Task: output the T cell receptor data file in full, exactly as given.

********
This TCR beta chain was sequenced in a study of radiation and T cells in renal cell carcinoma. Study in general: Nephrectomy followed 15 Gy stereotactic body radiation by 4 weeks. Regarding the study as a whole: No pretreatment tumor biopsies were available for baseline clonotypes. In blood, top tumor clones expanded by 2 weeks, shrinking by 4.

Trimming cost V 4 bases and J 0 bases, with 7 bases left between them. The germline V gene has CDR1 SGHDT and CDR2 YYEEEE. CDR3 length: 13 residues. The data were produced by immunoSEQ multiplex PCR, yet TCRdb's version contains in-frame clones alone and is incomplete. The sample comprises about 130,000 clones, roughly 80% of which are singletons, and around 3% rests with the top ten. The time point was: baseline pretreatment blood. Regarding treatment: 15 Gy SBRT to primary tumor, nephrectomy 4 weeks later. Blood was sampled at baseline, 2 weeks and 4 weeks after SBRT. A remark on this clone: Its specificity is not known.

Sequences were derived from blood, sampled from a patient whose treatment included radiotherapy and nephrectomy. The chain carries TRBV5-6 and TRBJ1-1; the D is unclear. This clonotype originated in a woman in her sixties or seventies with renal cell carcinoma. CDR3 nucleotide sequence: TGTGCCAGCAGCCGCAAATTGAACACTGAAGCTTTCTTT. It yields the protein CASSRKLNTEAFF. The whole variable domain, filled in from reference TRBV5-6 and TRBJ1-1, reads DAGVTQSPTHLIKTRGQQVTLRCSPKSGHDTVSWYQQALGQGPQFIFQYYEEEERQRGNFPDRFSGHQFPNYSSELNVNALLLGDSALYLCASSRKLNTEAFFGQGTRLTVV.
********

This TCR beta chain was sequenced in a study of radiation and T cells in renal cell carcinoma. Study in general: Nephrectomy followed 15 Gy stereotactic body radiation by 4 weeks. Regarding the study as a whole: No pretreatment tumor biopsies were available for baseline clonotypes. In blood, top tumor clones expanded by 2 weeks, shrinking by 4.

Trimming cost V 4 bases and J 0 bases, with 7 bases left between them. The germline V gene has CDR1 SGHDT and CDR2 YYEEEE. CDR3 length: 13 residues. The data were produced by immunoSEQ multiplex PCR, yet TCRdb's version contains in-frame clones alone and is incomplete. The sample comprises about 130,000 clones, roughly 80% of which are singletons, and around 3% rests with the top ten. The time point was: baseline pretreatment blood. Regarding treatment: 15 Gy SBRT to primary tumor, nephrectomy 4 weeks later. Blood was sampled at baseline, 2 weeks and 4 weeks after SBRT. A remark on this clone: Its specificity is not known.

Sequences were derived from blood, sampled from a patient whose treatment included radiotherapy and nephrectomy. The chain carries TRBV5-6 and TRBJ1-1; the D is unclear. This clonotype originated in a woman in her sixties or seventies with renal cell carcinoma. CDR3 nucleotide sequence: TGTGCCAGCAGCCGCAAATTGAACACTGAAGCTTTCTTT. It yields the protein CASSRKLNTEAFF. The whole variable domain, filled in from reference TRBV5-6 and TRBJ1-1, reads DAGVTQSPTHLIKTRGQQVTLRCSPKSGHDTVSWYQQALGQGPQFIFQYYEEEERQRGNFPDRFSGHQFPNYSSELNVNALLLGDSALYLCASSRKLNTEAFFGQGTRLTVV.